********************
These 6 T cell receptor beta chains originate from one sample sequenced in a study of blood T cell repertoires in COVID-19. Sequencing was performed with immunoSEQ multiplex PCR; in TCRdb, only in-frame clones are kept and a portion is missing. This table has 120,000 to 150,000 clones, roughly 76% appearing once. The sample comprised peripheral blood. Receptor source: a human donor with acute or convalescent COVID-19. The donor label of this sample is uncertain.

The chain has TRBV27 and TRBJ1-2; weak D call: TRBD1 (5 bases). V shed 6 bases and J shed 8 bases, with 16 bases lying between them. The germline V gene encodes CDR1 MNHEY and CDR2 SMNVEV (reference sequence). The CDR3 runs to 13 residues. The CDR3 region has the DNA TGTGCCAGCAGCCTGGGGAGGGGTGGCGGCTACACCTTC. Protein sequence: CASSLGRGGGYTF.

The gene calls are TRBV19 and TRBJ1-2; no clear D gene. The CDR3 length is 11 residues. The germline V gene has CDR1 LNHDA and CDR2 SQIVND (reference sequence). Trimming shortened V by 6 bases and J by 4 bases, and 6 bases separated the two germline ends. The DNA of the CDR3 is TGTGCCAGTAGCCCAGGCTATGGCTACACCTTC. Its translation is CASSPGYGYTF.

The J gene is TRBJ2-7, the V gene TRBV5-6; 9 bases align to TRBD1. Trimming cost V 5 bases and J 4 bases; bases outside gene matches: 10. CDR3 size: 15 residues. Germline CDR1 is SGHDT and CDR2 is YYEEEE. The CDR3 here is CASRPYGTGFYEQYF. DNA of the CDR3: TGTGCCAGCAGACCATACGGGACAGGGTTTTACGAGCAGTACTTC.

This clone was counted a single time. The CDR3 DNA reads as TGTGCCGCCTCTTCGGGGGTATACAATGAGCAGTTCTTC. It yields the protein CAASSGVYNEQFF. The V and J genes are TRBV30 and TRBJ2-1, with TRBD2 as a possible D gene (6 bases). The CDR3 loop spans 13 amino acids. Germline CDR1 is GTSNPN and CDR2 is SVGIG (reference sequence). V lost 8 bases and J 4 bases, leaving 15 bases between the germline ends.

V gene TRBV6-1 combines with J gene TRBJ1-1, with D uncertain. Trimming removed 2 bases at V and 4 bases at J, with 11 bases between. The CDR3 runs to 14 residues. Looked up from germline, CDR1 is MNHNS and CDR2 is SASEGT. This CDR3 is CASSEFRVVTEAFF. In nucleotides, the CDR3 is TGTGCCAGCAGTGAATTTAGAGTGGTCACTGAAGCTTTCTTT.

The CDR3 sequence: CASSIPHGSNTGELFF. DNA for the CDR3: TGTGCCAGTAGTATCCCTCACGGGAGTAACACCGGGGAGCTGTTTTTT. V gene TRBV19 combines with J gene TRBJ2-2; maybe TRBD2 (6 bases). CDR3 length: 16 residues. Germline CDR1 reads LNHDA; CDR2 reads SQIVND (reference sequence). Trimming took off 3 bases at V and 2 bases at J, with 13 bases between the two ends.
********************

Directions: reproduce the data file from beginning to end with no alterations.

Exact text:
These 6 T cell receptor beta chains originate from one sample sequenced in a study of blood T cell repertoires in COVID-19. Sequencing was performed with immunoSEQ multiplex PCR; in TCRdb, only in-frame clones are kept and a portion is missing. This table has 120,000 to 150,000 clones, roughly 76% appearing once. The sample comprised peripheral blood. Receptor source: a human donor with acute or convalescent COVID-19. The donor label of this sample is uncertain.

The chain has TRBV27 and TRBJ1-2; weak D call: TRBD1 (5 bases). V shed 6 bases and J shed 8 bases, with 16 bases lying between them. The germline V gene encodes CDR1 MNHEY and CDR2 SMNVEV (reference sequence). The CDR3 runs to 13 residues. The CDR3 region has the DNA TGTGCCAGCAGCCTGGGGAGGGGTGGCGGCTACACCTTC. Protein sequence: CASSLGRGGGYTF.

The gene calls are TRBV19 and TRBJ1-2; no clear D gene. The CDR3 length is 11 residues. The germline V gene has CDR1 LNHDA and CDR2 SQIVND (reference sequence). Trimming shortened V by 6 bases and J by 4 bases, and 6 bases separated the two germline ends. The DNA of the CDR3 is TGTGCCAGTAGCCCAGGCTATGGCTACACCTTC. Its translation is CASSPGYGYTF.

The J gene is TRBJ2-7, the V gene TRBV5-6; 9 bases align to TRBD1. Trimming cost V 5 bases and J 4 bases; bases outside gene matches: 10. CDR3 size: 15 residues. Germline CDR1 is SGHDT and CDR2 is YYEEEE. The CDR3 here is CASRPYGTGFYEQYF. DNA of the CDR3: TGTGCCAGCAGACCATACGGGACAGGGTTTTACGAGCAGTACTTC.

This clone was counted a single time. The CDR3 DNA reads as TGTGCCGCCTCTTCGGGGGTATACAATGAGCAGTTCTTC. It yields the protein CAASSGVYNEQFF. The V and J genes are TRBV30 and TRBJ2-1, with TRBD2 as a possible D gene (6 bases). The CDR3 loop spans 13 amino acids. Germline CDR1 is GTSNPN and CDR2 is SVGIG (reference sequence). V lost 8 bases and J 4 bases, leaving 15 bases between the germline ends.

V gene TRBV6-1 combines with J gene TRBJ1-1, with D uncertain. Trimming removed 2 bases at V and 4 bases at J, with 11 bases between. The CDR3 runs to 14 residues. Looked up from germline, CDR1 is MNHNS and CDR2 is SASEGT. This CDR3 is CASSEFRVVTEAFF. In nucleotides, the CDR3 is TGTGCCAGCAGTGAATTTAGAGTGGTCACTGAAGCTTTCTTT.

The CDR3 sequence: CASSIPHGSNTGELFF. DNA for the CDR3: TGTGCCAGTAGTATCCCTCACGGGAGTAACACCGGGGAGCTGTTTTTT. V gene TRBV19 combines with J gene TRBJ2-2; maybe TRBD2 (6 bases). CDR3 length: 16 residues. Germline CDR1 reads LNHDA; CDR2 reads SQIVND (reference sequence). Trimming took off 3 bases at V and 2 bases at J, with 13 bases between the two ends.